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Would your students like to talk through windows, chat to their friends in lessons without attracting the teacher’s attention and make new friends?
If the answer is yes, they need to learn to sign.
Learning to sign isn’t just about secret conversations though. It’s also a great skill which can improve your communication skills and give you a valuable insight into the enormously expressive world of deaf British Sign Language (BSL) users.
BSL is a complex language with its own structure and grammar. From science to philosophy, if you can talk about in English, you can talk about it in BSL. Becoming fluent in BSL takes years of study, but learning a few signs can be the start of a journey of discovery into the richness of deaf language and culture.
For the last six years, sign2sing has been giving students from across the UK the exciting opportunity to learn a few signs while raising money to help vulnerable deaf children in the UK and Uganda. Schools learn a specially written song with simple signs from fun line-by-line online tutorials presented by deaf performer Fletch.
There’s no need for teachers to be expert signers or musicians, as all the resources needed are provided on the sign2sing website – from fingerspelling posters and lessons plans, through to musical backing tracks and musical scores.
Teachers find that sign2sing complements many areas of the curriculum, including PSHE, communication, music and drama. Learning simple signs is a great way of starting a conversation in class about how others communicate and the barriers faced by deaf people when negotiating an essentially hearing world. It can also stimulate children to examine the way they themselves communicate in English; how, just as in BSL, they use facial expressions and gesture to convey and amplify their message.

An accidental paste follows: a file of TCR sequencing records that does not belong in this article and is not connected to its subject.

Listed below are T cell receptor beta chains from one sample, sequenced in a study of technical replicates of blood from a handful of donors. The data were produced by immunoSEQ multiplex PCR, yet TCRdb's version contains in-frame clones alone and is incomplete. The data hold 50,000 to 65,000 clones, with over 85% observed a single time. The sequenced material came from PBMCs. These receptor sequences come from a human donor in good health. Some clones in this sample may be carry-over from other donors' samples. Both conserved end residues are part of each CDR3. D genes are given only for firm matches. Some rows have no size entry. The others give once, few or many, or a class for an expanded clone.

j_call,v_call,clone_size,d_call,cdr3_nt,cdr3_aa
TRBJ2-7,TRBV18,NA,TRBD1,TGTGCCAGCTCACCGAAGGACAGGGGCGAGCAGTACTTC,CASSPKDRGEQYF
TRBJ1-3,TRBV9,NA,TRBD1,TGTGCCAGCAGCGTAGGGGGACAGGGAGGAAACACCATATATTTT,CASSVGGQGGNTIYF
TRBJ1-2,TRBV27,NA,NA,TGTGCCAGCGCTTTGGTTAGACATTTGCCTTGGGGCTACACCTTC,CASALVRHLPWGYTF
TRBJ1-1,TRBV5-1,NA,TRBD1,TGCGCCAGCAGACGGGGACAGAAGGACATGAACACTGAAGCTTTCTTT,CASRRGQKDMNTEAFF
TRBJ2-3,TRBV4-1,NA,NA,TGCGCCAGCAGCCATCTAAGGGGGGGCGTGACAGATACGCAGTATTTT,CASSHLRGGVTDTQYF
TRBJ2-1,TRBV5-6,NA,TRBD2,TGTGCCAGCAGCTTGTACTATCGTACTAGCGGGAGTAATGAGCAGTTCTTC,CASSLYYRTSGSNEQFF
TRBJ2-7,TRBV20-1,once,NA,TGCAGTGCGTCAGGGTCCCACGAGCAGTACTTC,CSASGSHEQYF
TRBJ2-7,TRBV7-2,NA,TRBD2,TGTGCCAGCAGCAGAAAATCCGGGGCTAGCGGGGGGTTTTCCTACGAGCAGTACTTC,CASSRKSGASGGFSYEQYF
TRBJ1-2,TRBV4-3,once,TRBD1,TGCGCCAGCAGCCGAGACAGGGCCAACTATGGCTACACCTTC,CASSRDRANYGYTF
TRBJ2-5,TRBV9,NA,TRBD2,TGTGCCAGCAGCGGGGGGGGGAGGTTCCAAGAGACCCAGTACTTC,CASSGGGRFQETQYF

Schools also find that sign2sing provides a way to encourage children to think about diversity, respecting differences and caring for others. Last year’s sign2sing song, ‘Reach Out Your Hand’ carried a strong anti-bullying message and was accompanied by a video featuring deaf and hearing children playing happily together.
Along similar lines, the 2017 song, ‘Together’, explores themes such as helping others, cooperation and kindness.
Jessamy Mayhew, Head of Performing Arts at Cottesloe School in Wing, says her students enjoy collaborating to learn the song and signs and perform them: “We love the fact that it encourages the students to sing and use their voices, which is really important in the music curriculum. And the fact that they learn signs as well, and that it’s accessible to all students.”
Music teacher Louise Vane from Oasis Academy Johanna in London has found that learning to sign helps children gain confidence: “The children absolutely love learning the song and signs. They learn so quickly and enjoy going home to show what they’ve learned to their families.
“Children who are normally shy about doing actions or joining in really respond well. You can see their confidence growing.”
Teachers across the UK find sign2sing a really positive addition to their schools calendar of activities. They particularly value its versatility, with schools adapting the event to suit their school’s style and ethos and the abilities of the students. Teachers frequently say they are amazed at how quickly the children learn the signs.
Adina Presman, Music Teacher at Archbishop Sumner School sums it up well: “There are lots of useful resources on the sign2sing website to help you learn the signs and songs. The songs are brilliant and the videos are great. You don’t need specialist knowledge – any teacher can teach the songs. It takes just a few minutes out of assembly for a week or so and I guarantee you’ll have lots of fun!”
To find out more, visit www.sign2sing.org.uk